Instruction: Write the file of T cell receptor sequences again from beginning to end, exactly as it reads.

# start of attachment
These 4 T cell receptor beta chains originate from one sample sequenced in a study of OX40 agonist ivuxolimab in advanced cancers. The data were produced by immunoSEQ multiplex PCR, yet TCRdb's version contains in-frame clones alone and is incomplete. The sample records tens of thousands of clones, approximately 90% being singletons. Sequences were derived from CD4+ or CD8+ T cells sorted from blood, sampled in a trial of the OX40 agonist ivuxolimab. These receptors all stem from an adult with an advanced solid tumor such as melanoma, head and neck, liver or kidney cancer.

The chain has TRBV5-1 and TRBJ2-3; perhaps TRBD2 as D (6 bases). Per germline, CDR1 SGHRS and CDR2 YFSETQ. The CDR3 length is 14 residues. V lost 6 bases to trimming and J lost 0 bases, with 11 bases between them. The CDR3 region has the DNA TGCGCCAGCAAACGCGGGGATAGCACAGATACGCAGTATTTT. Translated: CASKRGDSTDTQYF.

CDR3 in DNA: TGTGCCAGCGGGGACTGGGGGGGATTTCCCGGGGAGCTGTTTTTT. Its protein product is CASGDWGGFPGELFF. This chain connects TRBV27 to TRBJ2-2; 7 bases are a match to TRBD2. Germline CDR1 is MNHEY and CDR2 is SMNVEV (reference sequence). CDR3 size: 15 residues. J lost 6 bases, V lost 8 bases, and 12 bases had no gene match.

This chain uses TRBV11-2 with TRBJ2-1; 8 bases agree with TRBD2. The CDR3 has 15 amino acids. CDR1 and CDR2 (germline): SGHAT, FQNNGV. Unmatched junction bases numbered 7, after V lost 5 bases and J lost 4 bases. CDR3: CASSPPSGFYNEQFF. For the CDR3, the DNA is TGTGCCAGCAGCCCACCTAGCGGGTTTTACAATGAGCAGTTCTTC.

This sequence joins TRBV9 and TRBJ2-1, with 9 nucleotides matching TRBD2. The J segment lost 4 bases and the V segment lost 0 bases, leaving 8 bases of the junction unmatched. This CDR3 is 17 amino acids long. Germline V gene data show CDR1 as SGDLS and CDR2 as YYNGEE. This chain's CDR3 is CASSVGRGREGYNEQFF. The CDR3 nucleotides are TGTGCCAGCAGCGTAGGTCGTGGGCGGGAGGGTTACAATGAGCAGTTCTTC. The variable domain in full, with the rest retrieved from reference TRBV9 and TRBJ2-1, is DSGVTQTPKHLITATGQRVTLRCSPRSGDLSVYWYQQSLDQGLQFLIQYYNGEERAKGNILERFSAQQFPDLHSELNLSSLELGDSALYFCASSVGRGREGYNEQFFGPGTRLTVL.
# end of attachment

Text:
These 4 T cell receptor beta chains originate from one sample sequenced in a study of OX40 agonist ivuxolimab in advanced cancers. The data were produced by immunoSEQ multiplex PCR, yet TCRdb's version contains in-frame clones alone and is incomplete. The sample records tens of thousands of clones, approximately 90% being singletons. Sequences were derived from CD4+ or CD8+ T cells sorted from blood, sampled in a trial of the OX40 agonist ivuxolimab. These receptors all stem from an adult with an advanced solid tumor such as melanoma, head and neck, liver or kidney cancer.

The chain has TRBV5-1 and TRBJ2-3; perhaps TRBD2 as D (6 bases). Per germline, CDR1 SGHRS and CDR2 YFSETQ. The CDR3 length is 14 residues. V lost 6 bases to trimming and J lost 0 bases, with 11 bases between them. The CDR3 region has the DNA TGCGCCAGCAAACGCGGGGATAGCACAGATACGCAGTATTTT. Translated: CASKRGDSTDTQYF.

CDR3 in DNA: TGTGCCAGCGGGGACTGGGGGGGATTTCCCGGGGAGCTGTTTTTT. Its protein product is CASGDWGGFPGELFF. This chain connects TRBV27 to TRBJ2-2; 7 bases are a match to TRBD2. Germline CDR1 is MNHEY and CDR2 is SMNVEV (reference sequence). CDR3 size: 15 residues. J lost 6 bases, V lost 8 bases, and 12 bases had no gene match.

This chain uses TRBV11-2 with TRBJ2-1; 8 bases agree with TRBD2. The CDR3 has 15 amino acids. CDR1 and CDR2 (germline): SGHAT, FQNNGV. Unmatched junction bases numbered 7, after V lost 5 bases and J lost 4 bases. CDR3: CASSPPSGFYNEQFF. For the CDR3, the DNA is TGTGCCAGCAGCCCACCTAGCGGGTTTTACAATGAGCAGTTCTTC.

This sequence joins TRBV9 and TRBJ2-1, with 9 nucleotides matching TRBD2. The J segment lost 4 bases and the V segment lost 0 bases, leaving 8 bases of the junction unmatched. This CDR3 is 17 amino acids long. Germline V gene data show CDR1 as SGDLS and CDR2 as YYNGEE. This chain's CDR3 is CASSVGRGREGYNEQFF. The CDR3 nucleotides are TGTGCCAGCAGCGTAGGTCGTGGGCGGGAGGGTTACAATGAGCAGTTCTTC. The variable domain in full, with the rest retrieved from reference TRBV9 and TRBJ2-1, is DSGVTQTPKHLITATGQRVTLRCSPRSGDLSVYWYQQSLDQGLQFLIQYYNGEERAKGNILERFSAQQFPDLHSELNLSSLELGDSALYFCASSVGRGREGYNEQFFGPGTRLTVL.